Bio-Material Development

Biomaterial development can be seen as a fundamental example of interdisciplinary cooperation in NIFE. From everyday clinical practice, requirements are defined for synthetic and biological materials for implants, which are produced either conventionally, artificially, biohybrid with a resorbable structure or completely biologically. Natural science working groups at Leibniz Universität Hannover and the Laserzentrum Hannover are developing smart materials and methods for targeted modification and/or functionalization. The engineering sciences use these approaches to derive industrial-scale materials for tissue engineering and implant technology according to GMP requirements . Materials must be tested in advance for desired mechanical and biological properties. Medical groups from the audio-neurology, cardiovascular, dental, orthopedic, and skeletal fields influence material development by clearly defining and communicating subsequent requirements in a clinical context to patients so that a clear vision is sought on the part of the chemical and technical groups and can be developed to meet needs.

In the development of materials, nanoporous, nanoparticulate as well as polymeric materials and composites are in focus. The materials must exhibit the mechanical, physical, biological and (bio)chemical properties defined by the clinical application in the bulk and on the surface. Thus they must show suitable mechanical strength, biocompatible and possibly be resorbable as well as sterilizable . With regard to the desired cell and tissue integration, prevention of biofilm formation and resistance to infections they are functionally modified on the surface or are equipped with nanoporous depots for the spatially controlled release of bioactive substances (small-molecule drugs, specific growth factors, adhesion proteins). Surface-structured or nanoporous materials should control targeted growth of individual cell systems and specifically enable material-cell contacts (for example, signal transmission, adhesion, permission). Scaffolds for tissue engineering are manufactured and appropriately equipped, for example, using template methods by chemical means, cryogenic processes or electrospinning/spraying, or 3D printing. In the process, the materials must be tailored to each medical task.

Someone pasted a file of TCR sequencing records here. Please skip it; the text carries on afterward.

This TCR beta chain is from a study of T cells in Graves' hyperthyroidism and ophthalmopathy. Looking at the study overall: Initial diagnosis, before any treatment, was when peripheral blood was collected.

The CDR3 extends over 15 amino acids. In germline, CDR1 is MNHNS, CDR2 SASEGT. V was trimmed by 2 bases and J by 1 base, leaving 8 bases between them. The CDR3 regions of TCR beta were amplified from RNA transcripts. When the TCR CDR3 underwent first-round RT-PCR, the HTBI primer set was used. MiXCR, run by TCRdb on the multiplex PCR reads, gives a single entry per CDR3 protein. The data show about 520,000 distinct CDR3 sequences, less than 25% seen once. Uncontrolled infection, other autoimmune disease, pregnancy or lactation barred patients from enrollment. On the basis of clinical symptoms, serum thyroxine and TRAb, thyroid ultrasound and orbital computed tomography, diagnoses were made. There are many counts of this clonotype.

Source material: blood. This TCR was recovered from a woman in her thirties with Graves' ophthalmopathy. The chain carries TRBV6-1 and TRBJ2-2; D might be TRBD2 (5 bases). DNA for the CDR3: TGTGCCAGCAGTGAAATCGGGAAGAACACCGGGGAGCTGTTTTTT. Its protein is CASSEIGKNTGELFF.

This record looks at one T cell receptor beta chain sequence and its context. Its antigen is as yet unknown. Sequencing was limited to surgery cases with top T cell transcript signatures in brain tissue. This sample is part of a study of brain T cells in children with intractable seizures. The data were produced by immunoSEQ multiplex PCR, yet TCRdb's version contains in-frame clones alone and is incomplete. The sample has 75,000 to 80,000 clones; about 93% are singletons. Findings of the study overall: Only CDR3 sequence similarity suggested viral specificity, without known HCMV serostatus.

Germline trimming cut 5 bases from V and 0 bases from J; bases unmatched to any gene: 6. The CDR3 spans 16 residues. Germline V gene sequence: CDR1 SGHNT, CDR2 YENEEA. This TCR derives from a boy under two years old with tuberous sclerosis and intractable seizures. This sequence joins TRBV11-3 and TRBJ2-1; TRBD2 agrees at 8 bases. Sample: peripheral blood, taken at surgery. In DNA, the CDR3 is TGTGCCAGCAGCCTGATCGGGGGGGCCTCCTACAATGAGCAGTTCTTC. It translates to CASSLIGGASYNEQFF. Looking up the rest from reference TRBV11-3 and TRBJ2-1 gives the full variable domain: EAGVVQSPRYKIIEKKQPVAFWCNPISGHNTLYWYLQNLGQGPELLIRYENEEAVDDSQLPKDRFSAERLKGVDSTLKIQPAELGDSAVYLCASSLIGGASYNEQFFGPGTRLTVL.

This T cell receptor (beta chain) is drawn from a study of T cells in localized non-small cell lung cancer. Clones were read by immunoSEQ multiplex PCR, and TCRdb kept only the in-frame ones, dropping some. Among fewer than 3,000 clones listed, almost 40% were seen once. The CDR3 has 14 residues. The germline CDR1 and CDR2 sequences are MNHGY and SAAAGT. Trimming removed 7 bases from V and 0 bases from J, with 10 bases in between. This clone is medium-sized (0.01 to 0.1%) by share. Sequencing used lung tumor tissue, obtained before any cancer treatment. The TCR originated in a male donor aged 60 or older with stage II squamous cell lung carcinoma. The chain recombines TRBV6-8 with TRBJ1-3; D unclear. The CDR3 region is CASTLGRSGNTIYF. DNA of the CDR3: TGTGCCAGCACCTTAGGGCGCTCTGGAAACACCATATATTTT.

To achieve this goal, it is necessary to design the materials in a modular way. This includes not only the structure of the basic materials, their structuring and characterization, but also the targeted chemical preparation of their surfaces to endow them with the desired chemical, physicochemical and biological surface properties. Close, direct cooperation between the individual working groups for each field of application is necessary for this transfer of knowledge to be effective. The demand-oriented adjustment of the biological properties of the carrier materials requires the close cooperation of the Materials- and drug-oriented working groups (AG Ehlert, Kirschning) as well as the use of biotechnological and medical expertise (AG Blume/Scheper)to decorate surfaces with adhesion factors, toxins and cytokines as well as antibiotics and to examine these under functional conditioning and stress in adapted bioreactors (AG Blume/Scheper, AG Blume eNIFE) and to further develop them into implantable tissues. A wide variety of innovative processing methods for the implants and hybrids are offered by the engineering groups in close cooperation with the partners (AG Heisterkamp, Chichkov, Glasmacher) . Various analysis, sensor and imaging systems for production monitoring and functionality testing (incl. control technology and integrated electronics) are provided by LUH working groups (AG Blume eNIFE, Heisterkamp, Glasmacher, Rosenhahn, Blume/Scheper, Ostermann, Zimmermann) . Test procedures for the different hybrids, implants and functional tissues are supervised, cooperation with the different working groups, mainly by the engineering side (AG Glasmacher).